Powershift Dual Clutch Automatic/Manual Transmission

 The 2010 Volvo S60 will feature Powershift dual clutch automated transmission in at least some of the engines in the range.

Volvo/Ford Powershift is a development of Getrag Ford Transmissions GmbH, a 50:50 Ford and Getrag JV.  The new gear box was jointly designed by Ford, Getrag and Volvo. There are currently two versions and Volvo is rumoured to be working on a third heavy duty version for use in upcoming larger engines.

The Powershift box is reported as being fantastic to drive, with incredible levels of smoothness. Shifts are reported to be almost imperceptible. It has all the benefits of an automatic when cruising and stuck in traffic etc but none of the annoying 'kick down' associated with standard automatics. As the current Powershift has been developed for the Volvo/Ford 2.0D with its 320Nm of torque, the transmission  electronics are intelligent enough to make full use of that wide spread of torque to accelerate, without having to sort through the gears looking for more revs. If extra grunt is called for however, the gearbox will drop down to give more urgent acceleration, but again this is very smooth. It doesn’t have the vagueness of a CVT.

In 'manual' mode it is reported to be excellent. A little known and undocumented feature of Volvo autos is “Sport mode” – where you move the shift lever to the manual position without making gear changes – this tells the electronics to implement a sportier shifting pattern, hanging on to each gear longer on the way up and downshifting sooner.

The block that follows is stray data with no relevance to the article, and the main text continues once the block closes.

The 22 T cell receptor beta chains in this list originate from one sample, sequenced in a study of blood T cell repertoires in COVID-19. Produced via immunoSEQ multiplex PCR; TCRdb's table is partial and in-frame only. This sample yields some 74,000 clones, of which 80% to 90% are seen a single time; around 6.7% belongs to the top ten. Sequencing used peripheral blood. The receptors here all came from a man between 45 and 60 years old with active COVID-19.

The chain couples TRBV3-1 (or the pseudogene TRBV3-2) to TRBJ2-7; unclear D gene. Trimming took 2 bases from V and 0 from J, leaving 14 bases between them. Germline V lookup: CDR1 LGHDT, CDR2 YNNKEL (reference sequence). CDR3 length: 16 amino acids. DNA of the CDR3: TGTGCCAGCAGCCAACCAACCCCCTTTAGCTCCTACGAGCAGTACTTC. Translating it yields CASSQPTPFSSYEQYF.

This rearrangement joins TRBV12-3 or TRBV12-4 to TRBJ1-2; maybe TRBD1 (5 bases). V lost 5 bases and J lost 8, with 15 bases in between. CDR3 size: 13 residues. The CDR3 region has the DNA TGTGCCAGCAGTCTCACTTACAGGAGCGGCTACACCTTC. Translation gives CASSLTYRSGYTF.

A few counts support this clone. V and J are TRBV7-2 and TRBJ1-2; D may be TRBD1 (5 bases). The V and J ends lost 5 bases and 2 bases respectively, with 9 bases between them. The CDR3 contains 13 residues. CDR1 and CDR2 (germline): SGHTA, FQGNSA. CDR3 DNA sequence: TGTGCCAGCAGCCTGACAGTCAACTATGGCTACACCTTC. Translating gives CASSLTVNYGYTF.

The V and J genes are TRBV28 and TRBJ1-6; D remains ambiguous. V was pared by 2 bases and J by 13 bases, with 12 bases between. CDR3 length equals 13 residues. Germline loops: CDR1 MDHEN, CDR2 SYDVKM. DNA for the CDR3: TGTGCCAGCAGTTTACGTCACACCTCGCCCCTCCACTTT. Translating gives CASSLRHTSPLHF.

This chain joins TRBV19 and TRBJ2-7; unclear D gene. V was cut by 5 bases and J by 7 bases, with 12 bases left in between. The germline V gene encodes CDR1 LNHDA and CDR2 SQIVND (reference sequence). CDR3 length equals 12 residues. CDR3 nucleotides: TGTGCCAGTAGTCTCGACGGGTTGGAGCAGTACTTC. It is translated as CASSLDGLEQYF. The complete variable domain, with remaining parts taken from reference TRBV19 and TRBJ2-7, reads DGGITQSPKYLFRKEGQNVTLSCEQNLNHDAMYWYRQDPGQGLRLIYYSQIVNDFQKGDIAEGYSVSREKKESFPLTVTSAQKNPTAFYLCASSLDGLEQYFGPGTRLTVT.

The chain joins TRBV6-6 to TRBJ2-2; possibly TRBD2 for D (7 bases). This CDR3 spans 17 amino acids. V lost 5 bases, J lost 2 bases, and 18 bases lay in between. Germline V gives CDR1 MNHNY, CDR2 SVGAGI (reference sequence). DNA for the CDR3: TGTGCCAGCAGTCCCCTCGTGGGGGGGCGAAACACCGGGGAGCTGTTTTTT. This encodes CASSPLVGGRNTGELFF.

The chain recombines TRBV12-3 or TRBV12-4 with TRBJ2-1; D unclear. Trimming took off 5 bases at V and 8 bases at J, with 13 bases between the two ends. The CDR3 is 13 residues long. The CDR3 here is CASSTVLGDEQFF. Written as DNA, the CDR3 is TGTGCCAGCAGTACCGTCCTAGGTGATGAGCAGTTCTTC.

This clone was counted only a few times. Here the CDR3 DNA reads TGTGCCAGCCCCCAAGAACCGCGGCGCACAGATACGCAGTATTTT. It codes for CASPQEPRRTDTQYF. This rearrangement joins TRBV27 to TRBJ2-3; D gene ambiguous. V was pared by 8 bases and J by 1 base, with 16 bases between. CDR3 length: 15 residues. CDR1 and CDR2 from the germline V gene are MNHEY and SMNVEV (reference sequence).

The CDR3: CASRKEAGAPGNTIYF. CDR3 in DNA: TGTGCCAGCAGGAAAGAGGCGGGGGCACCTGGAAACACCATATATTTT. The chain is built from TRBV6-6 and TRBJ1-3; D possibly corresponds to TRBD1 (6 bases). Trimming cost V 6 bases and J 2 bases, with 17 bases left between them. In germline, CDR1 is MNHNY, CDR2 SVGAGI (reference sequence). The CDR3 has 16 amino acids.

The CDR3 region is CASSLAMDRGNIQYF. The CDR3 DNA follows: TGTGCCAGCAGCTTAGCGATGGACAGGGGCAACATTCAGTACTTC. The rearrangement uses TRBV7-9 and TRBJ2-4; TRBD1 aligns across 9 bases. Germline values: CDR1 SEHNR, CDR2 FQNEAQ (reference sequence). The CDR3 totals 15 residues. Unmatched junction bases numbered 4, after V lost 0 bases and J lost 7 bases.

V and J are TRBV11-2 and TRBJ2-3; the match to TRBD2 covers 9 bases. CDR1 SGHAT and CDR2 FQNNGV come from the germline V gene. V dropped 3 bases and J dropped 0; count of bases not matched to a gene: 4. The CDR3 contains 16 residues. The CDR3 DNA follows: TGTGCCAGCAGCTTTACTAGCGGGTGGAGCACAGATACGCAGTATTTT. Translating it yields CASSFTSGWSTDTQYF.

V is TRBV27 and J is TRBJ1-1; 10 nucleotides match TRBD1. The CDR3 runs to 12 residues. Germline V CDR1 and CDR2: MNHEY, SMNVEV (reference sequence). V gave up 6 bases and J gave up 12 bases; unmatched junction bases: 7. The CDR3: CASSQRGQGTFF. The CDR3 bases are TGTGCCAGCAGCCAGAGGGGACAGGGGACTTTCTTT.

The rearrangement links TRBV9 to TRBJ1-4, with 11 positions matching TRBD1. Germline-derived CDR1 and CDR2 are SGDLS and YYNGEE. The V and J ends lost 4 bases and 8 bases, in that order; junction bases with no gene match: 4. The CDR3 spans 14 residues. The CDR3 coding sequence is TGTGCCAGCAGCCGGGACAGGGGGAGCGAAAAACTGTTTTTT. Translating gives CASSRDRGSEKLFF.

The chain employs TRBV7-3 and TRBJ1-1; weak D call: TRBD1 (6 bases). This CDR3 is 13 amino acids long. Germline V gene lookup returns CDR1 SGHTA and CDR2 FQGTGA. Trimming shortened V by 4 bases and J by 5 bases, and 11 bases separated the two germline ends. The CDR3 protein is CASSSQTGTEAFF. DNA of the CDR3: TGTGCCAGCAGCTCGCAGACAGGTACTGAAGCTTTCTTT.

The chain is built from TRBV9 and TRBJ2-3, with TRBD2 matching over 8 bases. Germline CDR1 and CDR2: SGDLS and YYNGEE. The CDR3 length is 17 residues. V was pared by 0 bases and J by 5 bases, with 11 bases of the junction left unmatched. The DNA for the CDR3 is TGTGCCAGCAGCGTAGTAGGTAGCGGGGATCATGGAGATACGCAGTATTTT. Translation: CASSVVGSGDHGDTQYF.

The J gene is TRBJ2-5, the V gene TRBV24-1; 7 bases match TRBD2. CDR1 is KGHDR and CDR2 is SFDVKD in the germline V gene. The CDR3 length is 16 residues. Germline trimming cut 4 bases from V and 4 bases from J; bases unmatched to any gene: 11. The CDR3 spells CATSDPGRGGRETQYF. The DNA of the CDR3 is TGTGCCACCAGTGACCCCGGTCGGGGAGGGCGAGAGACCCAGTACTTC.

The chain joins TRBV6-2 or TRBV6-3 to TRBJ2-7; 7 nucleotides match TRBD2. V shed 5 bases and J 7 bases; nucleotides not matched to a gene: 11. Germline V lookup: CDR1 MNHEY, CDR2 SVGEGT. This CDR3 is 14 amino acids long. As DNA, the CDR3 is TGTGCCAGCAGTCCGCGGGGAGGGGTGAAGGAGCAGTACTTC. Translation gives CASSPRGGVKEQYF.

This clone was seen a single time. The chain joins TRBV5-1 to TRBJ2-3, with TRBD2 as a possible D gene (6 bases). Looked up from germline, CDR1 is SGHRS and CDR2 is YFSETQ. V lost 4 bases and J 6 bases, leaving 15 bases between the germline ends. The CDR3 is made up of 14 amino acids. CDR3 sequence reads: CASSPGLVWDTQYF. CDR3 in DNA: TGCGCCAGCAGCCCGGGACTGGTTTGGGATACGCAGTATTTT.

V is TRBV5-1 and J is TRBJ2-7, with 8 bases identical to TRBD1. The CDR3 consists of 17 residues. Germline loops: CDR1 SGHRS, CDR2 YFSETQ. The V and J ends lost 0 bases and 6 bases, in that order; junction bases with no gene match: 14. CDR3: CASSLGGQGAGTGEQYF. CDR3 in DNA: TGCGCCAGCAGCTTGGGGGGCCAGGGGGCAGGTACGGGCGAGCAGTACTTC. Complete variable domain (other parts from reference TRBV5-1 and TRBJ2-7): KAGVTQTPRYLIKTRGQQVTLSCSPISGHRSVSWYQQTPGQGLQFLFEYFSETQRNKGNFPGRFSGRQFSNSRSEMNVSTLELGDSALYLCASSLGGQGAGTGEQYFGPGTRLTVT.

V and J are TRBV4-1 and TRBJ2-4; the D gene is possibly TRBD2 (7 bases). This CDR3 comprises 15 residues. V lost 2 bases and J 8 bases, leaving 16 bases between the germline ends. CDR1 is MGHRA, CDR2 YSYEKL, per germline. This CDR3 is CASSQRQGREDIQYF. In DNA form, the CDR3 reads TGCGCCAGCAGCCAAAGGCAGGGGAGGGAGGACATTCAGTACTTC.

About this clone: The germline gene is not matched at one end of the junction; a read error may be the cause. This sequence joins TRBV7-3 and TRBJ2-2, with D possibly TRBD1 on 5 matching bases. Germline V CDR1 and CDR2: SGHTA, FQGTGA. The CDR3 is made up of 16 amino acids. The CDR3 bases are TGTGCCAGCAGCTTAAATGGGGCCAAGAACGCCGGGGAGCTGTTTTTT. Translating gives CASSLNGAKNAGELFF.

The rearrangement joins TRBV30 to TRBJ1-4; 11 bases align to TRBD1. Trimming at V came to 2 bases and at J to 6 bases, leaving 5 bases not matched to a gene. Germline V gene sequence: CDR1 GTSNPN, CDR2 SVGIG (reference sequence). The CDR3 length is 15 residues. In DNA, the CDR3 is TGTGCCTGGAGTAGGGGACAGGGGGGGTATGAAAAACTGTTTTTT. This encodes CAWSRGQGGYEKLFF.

In current cars, average fuel economy of 38, 39 and 40 MPG are reported during normal, day-to-day driving. Cruising at 70 mph on the motorway gives instantaneous economy in the mid 50's.

Like VW’s DSG, there are two versions of the Powershift transmission – one with wet clutches and another with dry clutches. The Powershift unit used by the  Ford Focus 2 litre diesel and Volvo C30, S40, V50 and C70 2.0D at the moment is  the wet clutch version. Generally dry clutch versions like Volkswagen’s 7-speed DSG (the 6-speed used a wet clutch) are more efficient and lighter because an oil bath is not necessary, Ford/Volvo says wet versions have reduced wear and tear and thus last longer. Ford will use its dry clutch version on smaller cars like the Fiesta.

With the current wet clutch version fitted to the small Volvos, a transmission oil change is required at 75,000 miles – but this compares well to the VAG units which need a change at 40,000 miles.